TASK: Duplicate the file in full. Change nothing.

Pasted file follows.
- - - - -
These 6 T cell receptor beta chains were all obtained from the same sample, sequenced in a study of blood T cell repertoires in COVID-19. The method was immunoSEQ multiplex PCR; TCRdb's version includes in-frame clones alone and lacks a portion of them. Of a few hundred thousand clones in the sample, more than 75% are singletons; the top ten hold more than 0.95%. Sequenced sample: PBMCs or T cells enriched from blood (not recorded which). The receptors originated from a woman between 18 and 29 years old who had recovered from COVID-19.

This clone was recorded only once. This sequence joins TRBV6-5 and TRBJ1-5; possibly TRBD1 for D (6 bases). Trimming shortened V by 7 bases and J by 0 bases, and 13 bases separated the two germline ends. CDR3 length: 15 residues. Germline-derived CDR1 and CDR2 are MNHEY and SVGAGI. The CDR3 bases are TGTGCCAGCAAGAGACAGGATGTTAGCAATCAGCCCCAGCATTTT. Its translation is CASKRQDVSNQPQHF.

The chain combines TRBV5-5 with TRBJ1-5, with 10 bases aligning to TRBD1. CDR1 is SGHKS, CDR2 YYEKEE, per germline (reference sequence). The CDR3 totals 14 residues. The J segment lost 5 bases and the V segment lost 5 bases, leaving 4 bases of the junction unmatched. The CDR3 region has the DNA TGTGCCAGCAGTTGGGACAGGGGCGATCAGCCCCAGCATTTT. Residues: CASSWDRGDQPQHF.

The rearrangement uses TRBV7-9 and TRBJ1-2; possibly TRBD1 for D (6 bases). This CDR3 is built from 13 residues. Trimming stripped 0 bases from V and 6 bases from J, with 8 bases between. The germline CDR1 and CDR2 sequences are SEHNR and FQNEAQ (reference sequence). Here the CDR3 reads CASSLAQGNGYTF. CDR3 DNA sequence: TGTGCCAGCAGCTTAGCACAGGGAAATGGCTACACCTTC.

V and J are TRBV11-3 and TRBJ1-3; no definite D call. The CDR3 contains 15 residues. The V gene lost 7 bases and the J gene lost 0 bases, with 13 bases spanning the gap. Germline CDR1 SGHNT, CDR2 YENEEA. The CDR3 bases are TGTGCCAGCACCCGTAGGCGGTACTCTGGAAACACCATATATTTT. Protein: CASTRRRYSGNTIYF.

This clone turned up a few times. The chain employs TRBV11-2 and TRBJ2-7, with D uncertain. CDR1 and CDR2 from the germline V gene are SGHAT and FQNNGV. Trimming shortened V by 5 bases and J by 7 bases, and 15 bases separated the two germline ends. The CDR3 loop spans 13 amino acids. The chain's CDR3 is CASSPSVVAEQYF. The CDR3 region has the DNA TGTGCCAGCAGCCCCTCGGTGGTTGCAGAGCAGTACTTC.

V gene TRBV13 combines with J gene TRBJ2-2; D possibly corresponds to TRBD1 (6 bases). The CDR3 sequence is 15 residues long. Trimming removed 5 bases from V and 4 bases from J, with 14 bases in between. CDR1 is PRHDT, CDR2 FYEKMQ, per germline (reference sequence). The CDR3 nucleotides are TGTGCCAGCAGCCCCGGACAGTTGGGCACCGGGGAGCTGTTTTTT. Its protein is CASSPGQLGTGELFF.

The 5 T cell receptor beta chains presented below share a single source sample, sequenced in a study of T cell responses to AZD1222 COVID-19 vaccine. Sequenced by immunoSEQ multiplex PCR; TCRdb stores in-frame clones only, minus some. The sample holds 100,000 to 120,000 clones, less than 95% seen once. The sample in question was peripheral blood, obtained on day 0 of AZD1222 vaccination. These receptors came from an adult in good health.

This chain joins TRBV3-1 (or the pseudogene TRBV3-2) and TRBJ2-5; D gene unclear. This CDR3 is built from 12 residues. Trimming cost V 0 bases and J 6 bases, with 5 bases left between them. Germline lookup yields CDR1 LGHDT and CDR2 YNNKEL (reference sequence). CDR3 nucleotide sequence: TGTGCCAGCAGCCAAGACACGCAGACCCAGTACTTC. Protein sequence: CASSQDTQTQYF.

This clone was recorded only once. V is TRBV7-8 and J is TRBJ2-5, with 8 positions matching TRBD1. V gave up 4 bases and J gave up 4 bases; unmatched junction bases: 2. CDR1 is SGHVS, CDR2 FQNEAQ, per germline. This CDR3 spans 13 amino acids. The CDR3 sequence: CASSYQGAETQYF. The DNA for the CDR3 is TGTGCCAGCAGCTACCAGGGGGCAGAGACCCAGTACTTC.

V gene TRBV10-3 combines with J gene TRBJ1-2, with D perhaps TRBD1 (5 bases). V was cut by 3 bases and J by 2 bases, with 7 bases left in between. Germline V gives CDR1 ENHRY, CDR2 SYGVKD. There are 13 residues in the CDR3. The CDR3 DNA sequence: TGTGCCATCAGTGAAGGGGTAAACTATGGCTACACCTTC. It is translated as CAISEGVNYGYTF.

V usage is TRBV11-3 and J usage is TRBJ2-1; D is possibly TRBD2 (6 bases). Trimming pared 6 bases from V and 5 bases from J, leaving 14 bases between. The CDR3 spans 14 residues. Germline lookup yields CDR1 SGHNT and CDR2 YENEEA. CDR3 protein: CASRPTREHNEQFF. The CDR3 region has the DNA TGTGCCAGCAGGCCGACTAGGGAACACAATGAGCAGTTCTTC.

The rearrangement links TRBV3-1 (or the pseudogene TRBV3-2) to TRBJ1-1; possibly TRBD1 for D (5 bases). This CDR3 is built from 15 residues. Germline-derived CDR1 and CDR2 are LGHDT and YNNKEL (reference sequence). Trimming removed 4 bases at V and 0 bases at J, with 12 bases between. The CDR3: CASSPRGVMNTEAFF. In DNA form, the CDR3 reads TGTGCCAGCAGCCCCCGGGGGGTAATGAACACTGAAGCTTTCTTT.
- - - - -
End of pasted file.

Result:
These 6 T cell receptor beta chains were all obtained from the same sample, sequenced in a study of blood T cell repertoires in COVID-19. The method was immunoSEQ multiplex PCR; TCRdb's version includes in-frame clones alone and lacks a portion of them. Of a few hundred thousand clones in the sample, more than 75% are singletons; the top ten hold more than 0.95%. Sequenced sample: PBMCs or T cells enriched from blood (not recorded which). The receptors originated from a woman between 18 and 29 years old who had recovered from COVID-19.

This clone was recorded only once. This sequence joins TRBV6-5 and TRBJ1-5; possibly TRBD1 for D (6 bases). Trimming shortened V by 7 bases and J by 0 bases, and 13 bases separated the two germline ends. CDR3 length: 15 residues. Germline-derived CDR1 and CDR2 are MNHEY and SVGAGI. The CDR3 bases are TGTGCCAGCAAGAGACAGGATGTTAGCAATCAGCCCCAGCATTTT. Its translation is CASKRQDVSNQPQHF.

The chain combines TRBV5-5 with TRBJ1-5, with 10 bases aligning to TRBD1. CDR1 is SGHKS, CDR2 YYEKEE, per germline (reference sequence). The CDR3 totals 14 residues. The J segment lost 5 bases and the V segment lost 5 bases, leaving 4 bases of the junction unmatched. The CDR3 region has the DNA TGTGCCAGCAGTTGGGACAGGGGCGATCAGCCCCAGCATTTT. Residues: CASSWDRGDQPQHF.

The rearrangement uses TRBV7-9 and TRBJ1-2; possibly TRBD1 for D (6 bases). This CDR3 is built from 13 residues. Trimming stripped 0 bases from V and 6 bases from J, with 8 bases between. The germline CDR1 and CDR2 sequences are SEHNR and FQNEAQ (reference sequence). Here the CDR3 reads CASSLAQGNGYTF. CDR3 DNA sequence: TGTGCCAGCAGCTTAGCACAGGGAAATGGCTACACCTTC.

V and J are TRBV11-3 and TRBJ1-3; no definite D call. The CDR3 contains 15 residues. The V gene lost 7 bases and the J gene lost 0 bases, with 13 bases spanning the gap. Germline CDR1 SGHNT, CDR2 YENEEA. The CDR3 bases are TGTGCCAGCACCCGTAGGCGGTACTCTGGAAACACCATATATTTT. Protein: CASTRRRYSGNTIYF.

This clone turned up a few times. The chain employs TRBV11-2 and TRBJ2-7, with D uncertain. CDR1 and CDR2 from the germline V gene are SGHAT and FQNNGV. Trimming shortened V by 5 bases and J by 7 bases, and 15 bases separated the two germline ends. The CDR3 loop spans 13 amino acids. The chain's CDR3 is CASSPSVVAEQYF. The CDR3 region has the DNA TGTGCCAGCAGCCCCTCGGTGGTTGCAGAGCAGTACTTC.

V gene TRBV13 combines with J gene TRBJ2-2; D possibly corresponds to TRBD1 (6 bases). The CDR3 sequence is 15 residues long. Trimming removed 5 bases from V and 4 bases from J, with 14 bases in between. CDR1 is PRHDT, CDR2 FYEKMQ, per germline (reference sequence). The CDR3 nucleotides are TGTGCCAGCAGCCCCGGACAGTTGGGCACCGGGGAGCTGTTTTTT. Its protein is CASSPGQLGTGELFF.

The 5 T cell receptor beta chains presented below share a single source sample, sequenced in a study of T cell responses to AZD1222 COVID-19 vaccine. Sequenced by immunoSEQ multiplex PCR; TCRdb stores in-frame clones only, minus some. The sample holds 100,000 to 120,000 clones, less than 95% seen once. The sample in question was peripheral blood, obtained on day 0 of AZD1222 vaccination. These receptors came from an adult in good health.

This chain joins TRBV3-1 (or the pseudogene TRBV3-2) and TRBJ2-5; D gene unclear. This CDR3 is built from 12 residues. Trimming cost V 0 bases and J 6 bases, with 5 bases left between them. Germline lookup yields CDR1 LGHDT and CDR2 YNNKEL (reference sequence). CDR3 nucleotide sequence: TGTGCCAGCAGCCAAGACACGCAGACCCAGTACTTC. Protein sequence: CASSQDTQTQYF.

This clone was recorded only once. V is TRBV7-8 and J is TRBJ2-5, with 8 positions matching TRBD1. V gave up 4 bases and J gave up 4 bases; unmatched junction bases: 2. CDR1 is SGHVS, CDR2 FQNEAQ, per germline. This CDR3 spans 13 amino acids. The CDR3 sequence: CASSYQGAETQYF. The DNA for the CDR3 is TGTGCCAGCAGCTACCAGGGGGCAGAGACCCAGTACTTC.

V gene TRBV10-3 combines with J gene TRBJ1-2, with D perhaps TRBD1 (5 bases). V was cut by 3 bases and J by 2 bases, with 7 bases left in between. Germline V gives CDR1 ENHRY, CDR2 SYGVKD. There are 13 residues in the CDR3. The CDR3 DNA sequence: TGTGCCATCAGTGAAGGGGTAAACTATGGCTACACCTTC. It is translated as CAISEGVNYGYTF.

V usage is TRBV11-3 and J usage is TRBJ2-1; D is possibly TRBD2 (6 bases). Trimming pared 6 bases from V and 5 bases from J, leaving 14 bases between. The CDR3 spans 14 residues. Germline lookup yields CDR1 SGHNT and CDR2 YENEEA. CDR3 protein: CASRPTREHNEQFF. The CDR3 region has the DNA TGTGCCAGCAGGCCGACTAGGGAACACAATGAGCAGTTCTTC.

The rearrangement links TRBV3-1 (or the pseudogene TRBV3-2) to TRBJ1-1; possibly TRBD1 for D (5 bases). This CDR3 is built from 15 residues. Germline-derived CDR1 and CDR2 are LGHDT and YNNKEL (reference sequence). Trimming removed 4 bases at V and 0 bases at J, with 12 bases between. The CDR3: CASSPRGVMNTEAFF. In DNA form, the CDR3 reads TGTGCCAGCAGCCCCCGGGGGGTAATGAACACTGAAGCTTTCTTT.